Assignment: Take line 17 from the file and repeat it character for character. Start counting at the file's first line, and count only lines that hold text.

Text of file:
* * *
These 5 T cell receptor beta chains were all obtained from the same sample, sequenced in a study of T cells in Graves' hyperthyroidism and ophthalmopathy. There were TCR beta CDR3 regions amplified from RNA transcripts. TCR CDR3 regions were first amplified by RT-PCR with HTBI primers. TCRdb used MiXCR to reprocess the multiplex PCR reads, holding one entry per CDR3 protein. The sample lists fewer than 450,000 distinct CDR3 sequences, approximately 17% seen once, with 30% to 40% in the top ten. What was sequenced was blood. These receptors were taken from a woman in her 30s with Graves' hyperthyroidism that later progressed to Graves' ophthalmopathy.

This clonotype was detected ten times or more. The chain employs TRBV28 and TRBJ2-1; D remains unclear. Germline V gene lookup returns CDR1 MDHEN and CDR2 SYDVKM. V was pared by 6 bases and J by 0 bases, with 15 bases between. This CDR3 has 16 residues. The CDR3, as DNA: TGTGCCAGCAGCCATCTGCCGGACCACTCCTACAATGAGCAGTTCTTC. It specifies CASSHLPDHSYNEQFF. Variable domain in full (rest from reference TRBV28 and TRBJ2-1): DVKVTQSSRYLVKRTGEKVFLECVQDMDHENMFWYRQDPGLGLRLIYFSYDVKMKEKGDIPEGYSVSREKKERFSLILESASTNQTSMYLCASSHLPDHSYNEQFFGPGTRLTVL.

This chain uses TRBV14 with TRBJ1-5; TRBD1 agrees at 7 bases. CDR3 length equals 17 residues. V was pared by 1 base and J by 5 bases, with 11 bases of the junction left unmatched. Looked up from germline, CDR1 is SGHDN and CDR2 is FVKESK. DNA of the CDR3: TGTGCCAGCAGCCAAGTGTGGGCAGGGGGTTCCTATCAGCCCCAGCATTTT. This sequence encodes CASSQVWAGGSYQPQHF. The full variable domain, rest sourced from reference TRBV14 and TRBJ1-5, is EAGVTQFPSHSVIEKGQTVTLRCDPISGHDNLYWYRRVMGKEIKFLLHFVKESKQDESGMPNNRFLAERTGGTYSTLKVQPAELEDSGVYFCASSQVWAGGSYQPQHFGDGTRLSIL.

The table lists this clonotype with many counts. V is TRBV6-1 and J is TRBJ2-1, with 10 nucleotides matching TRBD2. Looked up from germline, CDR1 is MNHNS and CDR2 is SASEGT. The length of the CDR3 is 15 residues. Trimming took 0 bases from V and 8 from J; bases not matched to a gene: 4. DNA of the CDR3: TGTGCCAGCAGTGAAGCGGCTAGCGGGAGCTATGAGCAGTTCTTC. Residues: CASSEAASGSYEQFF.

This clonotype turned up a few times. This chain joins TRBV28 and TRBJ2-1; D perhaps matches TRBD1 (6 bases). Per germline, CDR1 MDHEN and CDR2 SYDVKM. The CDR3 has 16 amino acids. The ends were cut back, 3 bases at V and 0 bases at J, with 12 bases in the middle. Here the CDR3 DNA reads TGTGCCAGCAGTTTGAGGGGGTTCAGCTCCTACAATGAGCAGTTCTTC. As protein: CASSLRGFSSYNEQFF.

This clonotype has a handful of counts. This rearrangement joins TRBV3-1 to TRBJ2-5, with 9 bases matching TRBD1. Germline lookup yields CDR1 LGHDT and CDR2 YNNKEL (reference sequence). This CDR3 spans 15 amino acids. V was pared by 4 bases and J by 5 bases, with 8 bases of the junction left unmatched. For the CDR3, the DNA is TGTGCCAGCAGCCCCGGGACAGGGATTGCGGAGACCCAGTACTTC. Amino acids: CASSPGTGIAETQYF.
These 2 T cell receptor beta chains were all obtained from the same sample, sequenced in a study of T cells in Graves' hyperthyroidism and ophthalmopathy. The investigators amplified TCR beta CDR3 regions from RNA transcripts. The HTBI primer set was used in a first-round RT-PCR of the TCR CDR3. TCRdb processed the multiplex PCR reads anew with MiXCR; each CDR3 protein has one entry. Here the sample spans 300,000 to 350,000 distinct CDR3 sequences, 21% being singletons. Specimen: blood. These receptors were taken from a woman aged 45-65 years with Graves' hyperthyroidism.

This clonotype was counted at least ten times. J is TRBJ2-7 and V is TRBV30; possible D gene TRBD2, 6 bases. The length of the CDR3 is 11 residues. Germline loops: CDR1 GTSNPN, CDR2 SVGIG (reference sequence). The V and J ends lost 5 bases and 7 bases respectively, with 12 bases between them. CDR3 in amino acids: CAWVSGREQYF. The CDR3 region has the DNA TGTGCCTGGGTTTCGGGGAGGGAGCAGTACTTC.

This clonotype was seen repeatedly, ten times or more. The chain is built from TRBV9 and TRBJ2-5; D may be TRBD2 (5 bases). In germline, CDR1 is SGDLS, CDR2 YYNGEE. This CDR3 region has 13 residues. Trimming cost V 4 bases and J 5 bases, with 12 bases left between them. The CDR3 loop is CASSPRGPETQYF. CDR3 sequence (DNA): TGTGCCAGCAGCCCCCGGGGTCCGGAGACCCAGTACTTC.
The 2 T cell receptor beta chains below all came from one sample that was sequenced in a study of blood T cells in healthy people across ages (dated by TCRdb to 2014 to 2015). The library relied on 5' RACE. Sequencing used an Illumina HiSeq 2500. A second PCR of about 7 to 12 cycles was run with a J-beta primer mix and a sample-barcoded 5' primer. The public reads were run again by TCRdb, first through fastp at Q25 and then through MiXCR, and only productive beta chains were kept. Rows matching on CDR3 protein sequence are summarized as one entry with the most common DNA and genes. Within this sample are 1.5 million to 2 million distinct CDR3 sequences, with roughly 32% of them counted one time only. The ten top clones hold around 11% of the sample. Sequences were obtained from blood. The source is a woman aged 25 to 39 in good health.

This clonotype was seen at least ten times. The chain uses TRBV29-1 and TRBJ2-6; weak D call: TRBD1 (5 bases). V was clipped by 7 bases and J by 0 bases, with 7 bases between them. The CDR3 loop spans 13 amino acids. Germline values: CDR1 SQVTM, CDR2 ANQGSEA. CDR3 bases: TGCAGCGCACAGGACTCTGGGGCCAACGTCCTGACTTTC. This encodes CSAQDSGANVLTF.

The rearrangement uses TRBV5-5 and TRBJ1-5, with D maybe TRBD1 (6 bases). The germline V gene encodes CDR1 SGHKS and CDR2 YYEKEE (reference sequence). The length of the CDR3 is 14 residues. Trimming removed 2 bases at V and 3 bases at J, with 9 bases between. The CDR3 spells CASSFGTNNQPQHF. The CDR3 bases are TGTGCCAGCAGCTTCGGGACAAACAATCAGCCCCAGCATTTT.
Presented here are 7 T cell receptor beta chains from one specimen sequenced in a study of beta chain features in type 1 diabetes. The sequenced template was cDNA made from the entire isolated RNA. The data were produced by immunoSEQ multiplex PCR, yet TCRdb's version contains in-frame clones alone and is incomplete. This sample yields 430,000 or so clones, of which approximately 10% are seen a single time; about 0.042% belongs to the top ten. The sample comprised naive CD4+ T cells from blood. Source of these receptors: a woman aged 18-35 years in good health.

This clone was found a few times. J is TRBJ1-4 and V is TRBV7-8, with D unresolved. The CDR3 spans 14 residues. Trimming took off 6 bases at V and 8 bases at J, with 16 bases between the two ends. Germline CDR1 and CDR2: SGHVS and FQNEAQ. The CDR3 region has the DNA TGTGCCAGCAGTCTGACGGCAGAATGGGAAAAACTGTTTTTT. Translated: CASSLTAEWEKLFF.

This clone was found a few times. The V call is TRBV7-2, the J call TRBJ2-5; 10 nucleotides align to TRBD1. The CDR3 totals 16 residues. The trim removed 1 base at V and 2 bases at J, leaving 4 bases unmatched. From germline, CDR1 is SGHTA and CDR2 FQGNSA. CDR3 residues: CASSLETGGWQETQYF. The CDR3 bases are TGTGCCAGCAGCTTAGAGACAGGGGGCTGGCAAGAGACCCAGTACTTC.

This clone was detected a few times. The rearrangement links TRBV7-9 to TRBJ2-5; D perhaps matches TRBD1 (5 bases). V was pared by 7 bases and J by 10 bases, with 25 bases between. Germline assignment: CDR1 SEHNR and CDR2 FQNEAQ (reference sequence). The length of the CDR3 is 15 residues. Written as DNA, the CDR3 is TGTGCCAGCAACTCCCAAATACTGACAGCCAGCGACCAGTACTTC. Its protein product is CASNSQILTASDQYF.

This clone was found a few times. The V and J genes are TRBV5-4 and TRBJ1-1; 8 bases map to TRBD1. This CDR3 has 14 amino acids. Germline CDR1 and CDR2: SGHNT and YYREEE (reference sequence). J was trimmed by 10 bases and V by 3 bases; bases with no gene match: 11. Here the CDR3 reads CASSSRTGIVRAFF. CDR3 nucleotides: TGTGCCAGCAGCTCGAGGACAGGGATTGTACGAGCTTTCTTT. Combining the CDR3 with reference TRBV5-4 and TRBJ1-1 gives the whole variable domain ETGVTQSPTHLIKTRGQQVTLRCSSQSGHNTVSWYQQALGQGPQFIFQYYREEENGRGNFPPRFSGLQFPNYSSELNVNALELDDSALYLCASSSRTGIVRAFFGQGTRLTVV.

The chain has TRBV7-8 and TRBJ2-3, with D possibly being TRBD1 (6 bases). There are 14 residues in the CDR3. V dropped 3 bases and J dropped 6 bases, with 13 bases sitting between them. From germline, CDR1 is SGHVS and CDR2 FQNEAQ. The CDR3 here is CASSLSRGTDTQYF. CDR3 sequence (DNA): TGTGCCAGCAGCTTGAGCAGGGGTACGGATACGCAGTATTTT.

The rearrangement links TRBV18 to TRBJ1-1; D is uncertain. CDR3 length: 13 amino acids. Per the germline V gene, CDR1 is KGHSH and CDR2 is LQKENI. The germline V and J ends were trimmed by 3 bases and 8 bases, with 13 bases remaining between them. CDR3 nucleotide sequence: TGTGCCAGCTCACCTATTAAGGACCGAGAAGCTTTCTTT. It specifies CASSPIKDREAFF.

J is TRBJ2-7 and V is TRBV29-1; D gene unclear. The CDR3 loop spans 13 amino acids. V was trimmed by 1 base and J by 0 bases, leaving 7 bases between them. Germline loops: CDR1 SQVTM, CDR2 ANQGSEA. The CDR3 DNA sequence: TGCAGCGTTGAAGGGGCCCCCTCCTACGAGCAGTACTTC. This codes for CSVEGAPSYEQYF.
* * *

This clone was found a few times. The V and J genes are TRBV5-4 and TRBJ1-1; 8 bases map to TRBD1. This CDR3 has 14 amino acids. Germline CDR1 and CDR2: SGHNT and YYREEE (reference sequence). J was trimmed by 10 bases and V by 3 bases; bases with no gene match: 11. Here the CDR3 reads CASSSRTGIVRAFF. CDR3 nucleotides: TGTGCCAGCAGCTCGAGGACAGGGATTGTACGAGCTTTCTTT. Combining the CDR3 with reference TRBV5-4 and TRBJ1-1 gives the whole variable domain ETGVTQSPTHLIKTRGQQVTLRCSSQSGHNTVSWYQQALGQGPQFIFQYYREEENGRGNFPPRFSGLQFPNYSSELNVNALELDDSALYLCASSSRTGIVRAFFGQGTRLTVV.